OBJECTIVE: To verify the possible role of adventitial inflammation in atherosclerotic plaque vulnerability and coronary artery remodelling. METHODS: We compared the mean numbers of lymphocytes in the adventitia and in the plaque of ruptured thrombosed and stable equi-stenotic coronary segments of 34 patients who died due to acute myocardial infarction. We also analysed adventitial microvessels, adventitial fibrosis and the external elastic membrane. RESULTS: In the adventitia, the numbers of lymphocytes and microvessels/mm² were 69.5±88.3 and 60.9± 32.1 in culprit lesions and 16.4 ± 21.1 and 44.3±16.1 in stable lesions (p<0.05); within the plaques, the mean number of lymphocytes was 24±40.8 in culprit lesions and 10.9±13.2 in stable ones (p=0.17). The mean percent area of adventitial fibrosis/cross-sectional area of the vessel was significantly lower in unstable plaques (p<0.001). The confocal images showed holes in the external elastic membrane. CONCLUSION: Unstable plaques exhibit chronic pan-arteritis, accompanied by enlargement, medial thinning, and less fibrosis than in stable lesions, which is compatible with vessel aneurysm. Adventitial inflammation may contribute significantly to atheroma instability.
coronary atherosclerosis; unstable plaques; arteritis; aneurysm; adventitial inflammation
Comparison between Adventitial and Intimal Inflammation of Ruptured and Nonruptured Atherosclerotic Plaques in Human Coronary Arteries
Maria L. Higuchi, Paulo S. Gutierrez, Hiram G. Bezerra, Suely A. Palomino, Vera D. Aiello, Júlia M. L. Silvestre, Peter Libby, José A. F. Ramires
São Paulo, SP - Brazil
OBJECTIVE: To verify the possible role of adventitial inflammation in atherosclerotic plaque vulnerability and coronary artery remodelling.
METHODS: We compared the mean numbers of lymphocytes in the adventitia and in the plaque of ruptured thrombosed and stable equi-stenotic coronary segments of 34 patients who died due to acute myocardial infarction. We also analysed adventitial microvessels, adventitial fibrosis and the external elastic membrane.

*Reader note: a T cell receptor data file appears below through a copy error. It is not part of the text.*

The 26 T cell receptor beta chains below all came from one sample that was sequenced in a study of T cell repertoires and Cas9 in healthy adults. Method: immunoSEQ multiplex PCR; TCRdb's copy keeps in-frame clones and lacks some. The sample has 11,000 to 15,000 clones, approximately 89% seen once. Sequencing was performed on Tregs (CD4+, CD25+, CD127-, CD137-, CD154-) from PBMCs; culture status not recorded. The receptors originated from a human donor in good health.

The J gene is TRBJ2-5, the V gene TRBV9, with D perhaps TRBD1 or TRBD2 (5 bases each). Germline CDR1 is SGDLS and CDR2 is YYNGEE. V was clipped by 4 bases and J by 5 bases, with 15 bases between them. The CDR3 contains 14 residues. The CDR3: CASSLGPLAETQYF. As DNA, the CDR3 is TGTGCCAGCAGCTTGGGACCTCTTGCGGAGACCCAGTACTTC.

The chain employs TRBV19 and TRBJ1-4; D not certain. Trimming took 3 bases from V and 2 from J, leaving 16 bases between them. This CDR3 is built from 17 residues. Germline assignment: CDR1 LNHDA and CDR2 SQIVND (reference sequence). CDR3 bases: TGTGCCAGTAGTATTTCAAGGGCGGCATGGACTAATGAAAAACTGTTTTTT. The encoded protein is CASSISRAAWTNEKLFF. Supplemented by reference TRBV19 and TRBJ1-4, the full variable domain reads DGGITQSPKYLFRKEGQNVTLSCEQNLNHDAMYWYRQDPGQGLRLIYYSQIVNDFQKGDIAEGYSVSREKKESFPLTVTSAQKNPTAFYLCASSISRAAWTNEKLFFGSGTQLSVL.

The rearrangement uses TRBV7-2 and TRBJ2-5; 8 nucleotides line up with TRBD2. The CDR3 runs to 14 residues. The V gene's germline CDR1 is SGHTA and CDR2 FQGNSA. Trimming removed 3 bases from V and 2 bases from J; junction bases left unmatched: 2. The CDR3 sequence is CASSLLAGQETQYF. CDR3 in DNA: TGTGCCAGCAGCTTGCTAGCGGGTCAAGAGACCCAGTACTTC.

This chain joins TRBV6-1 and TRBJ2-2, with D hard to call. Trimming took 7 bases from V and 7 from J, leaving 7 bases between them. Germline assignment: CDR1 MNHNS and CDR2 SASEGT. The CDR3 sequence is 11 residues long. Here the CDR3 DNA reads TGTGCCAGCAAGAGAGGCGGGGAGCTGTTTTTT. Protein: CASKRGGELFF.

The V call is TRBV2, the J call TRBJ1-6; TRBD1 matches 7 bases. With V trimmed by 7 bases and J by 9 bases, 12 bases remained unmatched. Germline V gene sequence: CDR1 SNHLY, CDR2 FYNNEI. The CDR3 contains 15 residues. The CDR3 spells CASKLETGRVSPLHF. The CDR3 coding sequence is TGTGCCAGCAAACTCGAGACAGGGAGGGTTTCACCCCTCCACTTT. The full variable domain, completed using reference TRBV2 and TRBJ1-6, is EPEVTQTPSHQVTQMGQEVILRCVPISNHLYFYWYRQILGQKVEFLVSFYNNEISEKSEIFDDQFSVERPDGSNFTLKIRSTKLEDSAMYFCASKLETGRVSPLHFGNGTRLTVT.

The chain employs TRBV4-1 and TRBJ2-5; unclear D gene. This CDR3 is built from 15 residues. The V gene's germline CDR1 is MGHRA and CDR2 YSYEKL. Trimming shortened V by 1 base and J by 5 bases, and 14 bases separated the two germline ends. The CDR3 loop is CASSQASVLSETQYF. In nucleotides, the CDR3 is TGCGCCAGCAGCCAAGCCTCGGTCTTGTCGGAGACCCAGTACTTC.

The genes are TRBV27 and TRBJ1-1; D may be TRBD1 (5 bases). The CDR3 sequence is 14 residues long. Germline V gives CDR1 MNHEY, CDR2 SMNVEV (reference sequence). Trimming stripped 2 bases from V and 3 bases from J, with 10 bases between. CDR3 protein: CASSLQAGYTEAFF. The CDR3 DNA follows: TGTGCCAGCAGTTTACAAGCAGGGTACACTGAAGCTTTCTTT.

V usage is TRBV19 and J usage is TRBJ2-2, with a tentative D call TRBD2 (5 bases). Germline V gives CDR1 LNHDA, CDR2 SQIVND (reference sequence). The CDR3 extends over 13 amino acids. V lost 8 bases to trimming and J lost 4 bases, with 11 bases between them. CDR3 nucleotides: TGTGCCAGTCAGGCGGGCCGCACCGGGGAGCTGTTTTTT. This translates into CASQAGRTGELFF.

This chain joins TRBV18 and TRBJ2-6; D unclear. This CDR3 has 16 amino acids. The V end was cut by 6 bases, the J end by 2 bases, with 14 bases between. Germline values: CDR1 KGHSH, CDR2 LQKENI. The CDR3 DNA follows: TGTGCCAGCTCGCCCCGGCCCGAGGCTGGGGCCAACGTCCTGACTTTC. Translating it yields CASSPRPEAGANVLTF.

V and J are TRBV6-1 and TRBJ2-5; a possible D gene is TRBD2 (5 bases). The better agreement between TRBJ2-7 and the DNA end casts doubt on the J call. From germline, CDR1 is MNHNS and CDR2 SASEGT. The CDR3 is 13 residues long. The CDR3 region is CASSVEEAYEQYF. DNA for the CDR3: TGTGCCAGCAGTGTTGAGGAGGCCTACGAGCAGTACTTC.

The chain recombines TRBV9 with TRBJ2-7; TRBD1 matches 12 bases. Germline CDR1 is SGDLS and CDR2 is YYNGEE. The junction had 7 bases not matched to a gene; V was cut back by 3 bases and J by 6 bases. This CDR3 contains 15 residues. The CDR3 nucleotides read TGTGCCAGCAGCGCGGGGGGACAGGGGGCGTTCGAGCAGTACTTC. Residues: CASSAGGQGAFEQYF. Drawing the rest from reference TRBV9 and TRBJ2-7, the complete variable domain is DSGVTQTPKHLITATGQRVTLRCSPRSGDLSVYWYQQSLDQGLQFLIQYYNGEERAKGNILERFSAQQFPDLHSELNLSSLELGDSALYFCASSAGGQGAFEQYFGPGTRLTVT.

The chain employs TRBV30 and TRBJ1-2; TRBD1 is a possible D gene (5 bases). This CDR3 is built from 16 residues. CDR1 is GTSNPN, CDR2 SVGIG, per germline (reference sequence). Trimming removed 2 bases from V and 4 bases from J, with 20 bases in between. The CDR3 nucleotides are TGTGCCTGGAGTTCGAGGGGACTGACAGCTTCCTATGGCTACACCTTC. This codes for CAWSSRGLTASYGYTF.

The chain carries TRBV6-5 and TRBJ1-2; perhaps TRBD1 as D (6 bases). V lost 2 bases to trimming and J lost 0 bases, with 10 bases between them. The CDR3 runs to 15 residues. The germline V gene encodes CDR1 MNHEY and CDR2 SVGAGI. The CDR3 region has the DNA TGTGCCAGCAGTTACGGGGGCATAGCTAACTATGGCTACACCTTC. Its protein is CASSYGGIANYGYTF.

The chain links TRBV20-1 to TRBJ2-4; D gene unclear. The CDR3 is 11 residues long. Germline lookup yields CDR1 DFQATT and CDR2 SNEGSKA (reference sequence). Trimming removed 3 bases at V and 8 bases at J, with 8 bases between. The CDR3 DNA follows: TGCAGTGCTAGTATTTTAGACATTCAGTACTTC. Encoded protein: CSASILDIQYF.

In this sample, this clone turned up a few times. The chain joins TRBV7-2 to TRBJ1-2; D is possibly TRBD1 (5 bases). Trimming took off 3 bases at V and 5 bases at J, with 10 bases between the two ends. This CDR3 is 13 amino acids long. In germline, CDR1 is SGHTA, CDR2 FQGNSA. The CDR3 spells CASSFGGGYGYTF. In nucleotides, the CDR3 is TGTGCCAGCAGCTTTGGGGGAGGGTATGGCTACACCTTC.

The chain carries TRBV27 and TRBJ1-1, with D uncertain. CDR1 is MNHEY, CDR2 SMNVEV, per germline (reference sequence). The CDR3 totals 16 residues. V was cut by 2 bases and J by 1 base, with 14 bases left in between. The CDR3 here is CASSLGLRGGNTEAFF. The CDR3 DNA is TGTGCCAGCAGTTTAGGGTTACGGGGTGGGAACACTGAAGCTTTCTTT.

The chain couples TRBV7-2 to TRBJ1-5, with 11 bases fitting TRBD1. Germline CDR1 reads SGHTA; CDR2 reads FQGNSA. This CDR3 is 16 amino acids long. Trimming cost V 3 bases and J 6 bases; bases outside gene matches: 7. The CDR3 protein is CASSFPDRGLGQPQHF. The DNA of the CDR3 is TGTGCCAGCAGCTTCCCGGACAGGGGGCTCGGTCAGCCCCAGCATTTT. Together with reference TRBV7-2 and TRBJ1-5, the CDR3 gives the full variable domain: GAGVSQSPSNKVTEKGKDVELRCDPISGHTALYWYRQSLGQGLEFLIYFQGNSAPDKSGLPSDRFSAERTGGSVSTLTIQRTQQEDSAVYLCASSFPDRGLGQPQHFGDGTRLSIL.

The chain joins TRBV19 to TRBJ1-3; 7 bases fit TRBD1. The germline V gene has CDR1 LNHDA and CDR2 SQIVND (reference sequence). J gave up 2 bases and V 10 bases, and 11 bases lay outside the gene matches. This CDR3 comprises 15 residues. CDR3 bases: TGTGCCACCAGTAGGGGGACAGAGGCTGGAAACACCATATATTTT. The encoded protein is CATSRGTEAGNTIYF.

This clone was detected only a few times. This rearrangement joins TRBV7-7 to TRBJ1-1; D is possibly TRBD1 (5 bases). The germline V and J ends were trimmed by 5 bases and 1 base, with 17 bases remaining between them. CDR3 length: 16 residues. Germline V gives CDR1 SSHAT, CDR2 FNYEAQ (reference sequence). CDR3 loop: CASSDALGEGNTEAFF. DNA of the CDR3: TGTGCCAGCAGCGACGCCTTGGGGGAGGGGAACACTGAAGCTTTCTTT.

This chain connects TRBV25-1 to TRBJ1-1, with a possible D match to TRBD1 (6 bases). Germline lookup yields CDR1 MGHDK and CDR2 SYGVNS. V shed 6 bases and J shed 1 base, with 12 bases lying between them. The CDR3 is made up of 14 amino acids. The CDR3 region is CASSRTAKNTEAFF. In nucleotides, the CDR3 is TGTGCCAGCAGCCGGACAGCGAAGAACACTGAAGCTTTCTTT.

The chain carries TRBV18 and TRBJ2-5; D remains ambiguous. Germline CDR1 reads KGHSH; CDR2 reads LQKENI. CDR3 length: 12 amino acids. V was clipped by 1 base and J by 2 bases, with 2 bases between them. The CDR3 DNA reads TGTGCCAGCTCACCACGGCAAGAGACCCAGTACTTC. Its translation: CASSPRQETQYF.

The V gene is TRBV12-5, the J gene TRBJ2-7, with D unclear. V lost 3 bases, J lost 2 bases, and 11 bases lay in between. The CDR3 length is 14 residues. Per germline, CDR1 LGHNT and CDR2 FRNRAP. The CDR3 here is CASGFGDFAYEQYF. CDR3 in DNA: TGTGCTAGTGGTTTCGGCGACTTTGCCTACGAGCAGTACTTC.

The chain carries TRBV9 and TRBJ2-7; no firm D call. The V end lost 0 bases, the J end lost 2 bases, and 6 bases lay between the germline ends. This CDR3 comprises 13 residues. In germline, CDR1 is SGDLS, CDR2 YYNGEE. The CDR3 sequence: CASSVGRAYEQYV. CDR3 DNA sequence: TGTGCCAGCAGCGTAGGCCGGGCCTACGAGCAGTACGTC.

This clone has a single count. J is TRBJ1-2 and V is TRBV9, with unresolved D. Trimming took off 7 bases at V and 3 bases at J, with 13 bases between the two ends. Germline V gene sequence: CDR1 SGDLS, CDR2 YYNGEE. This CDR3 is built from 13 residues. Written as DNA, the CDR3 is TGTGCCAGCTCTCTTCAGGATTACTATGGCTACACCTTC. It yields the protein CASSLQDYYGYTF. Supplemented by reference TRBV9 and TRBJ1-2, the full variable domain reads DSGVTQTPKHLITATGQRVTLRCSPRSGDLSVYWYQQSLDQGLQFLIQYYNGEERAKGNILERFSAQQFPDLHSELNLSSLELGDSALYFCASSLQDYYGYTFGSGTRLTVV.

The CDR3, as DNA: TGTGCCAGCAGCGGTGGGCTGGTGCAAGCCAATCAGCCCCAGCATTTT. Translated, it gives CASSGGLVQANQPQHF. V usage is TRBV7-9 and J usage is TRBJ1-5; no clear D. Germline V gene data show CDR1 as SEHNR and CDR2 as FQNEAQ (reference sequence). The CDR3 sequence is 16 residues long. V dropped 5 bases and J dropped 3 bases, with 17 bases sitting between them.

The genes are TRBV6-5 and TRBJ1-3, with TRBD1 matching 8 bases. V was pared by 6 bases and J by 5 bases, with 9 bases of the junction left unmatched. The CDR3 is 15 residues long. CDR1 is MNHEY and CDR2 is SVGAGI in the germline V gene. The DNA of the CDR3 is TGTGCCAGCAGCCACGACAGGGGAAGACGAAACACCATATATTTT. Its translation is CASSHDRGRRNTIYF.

RESULTS: In the adventitia, the numbers of lymphocytes and microvessels/mm2 were 69.5±88.3 and 60.9± 32.1 in culprit lesions and 16.4 ± 21.1 and 44.3±16.1 in stable lesions (p<0.05); within the plaques, the mean number of lymphocytes was 24±40.8 in culprit lesions and 10.9±13.2 in stable ones (p=0.17). The mean percent area of adventitial fibrosis/cross-sectional area of the vessel was significantly lower in unstable plaques (p<0.001). The confocal images showed holes in the external elastic membrane.
CONCLUSION: Unstable plaques exhibit chronic pan-arteritis, accompanied by enlargement, medial thinning, and less fibrosis than in stable lesions, which is compatible with vessel aneurysm. Adventitial inflammation may contribute significantly to atheroma instability.
Key words: coronary atherosclerosis, unstable plaques, arteritis, aneurysm, adventitial inflammation
Much experimental and clinical evidence links inflammation and atherosclerosis; for example, systemic indices of inflammation may play a role in predicting risk of coronary events 1,2. Many reports 3-8 have attributed to inflammation in the cap and shoulder of the atherosclerotic lesion a fundamental pathogenetic role in plaque disruption and consequent acute thrombotic complications; otherwise, microvessels in atherosclerotic plaques have been considered to favor the influx of inflammatory cells into them 9,10. Few pathological studies have addressed the involvement of inflammation in the media or adventitia 11,12 in the development of atherosclerosis and arterial remodelling. We have recently demonstrated that unstable thrombosed plaques responsible for fatal acute myocardial infarction (AMI) are usually larger than equi-stenotic stable plaques in the same patient, having larger lumina due to the compensatory positive remodelling of the vessels 13. In the present study, we propose that the chronic adventitial inflammation and neovascularization may contribute to the thinning of the medial layer and compensatory enlargement of coronary segments with vulnerable atherosclerotic plaques.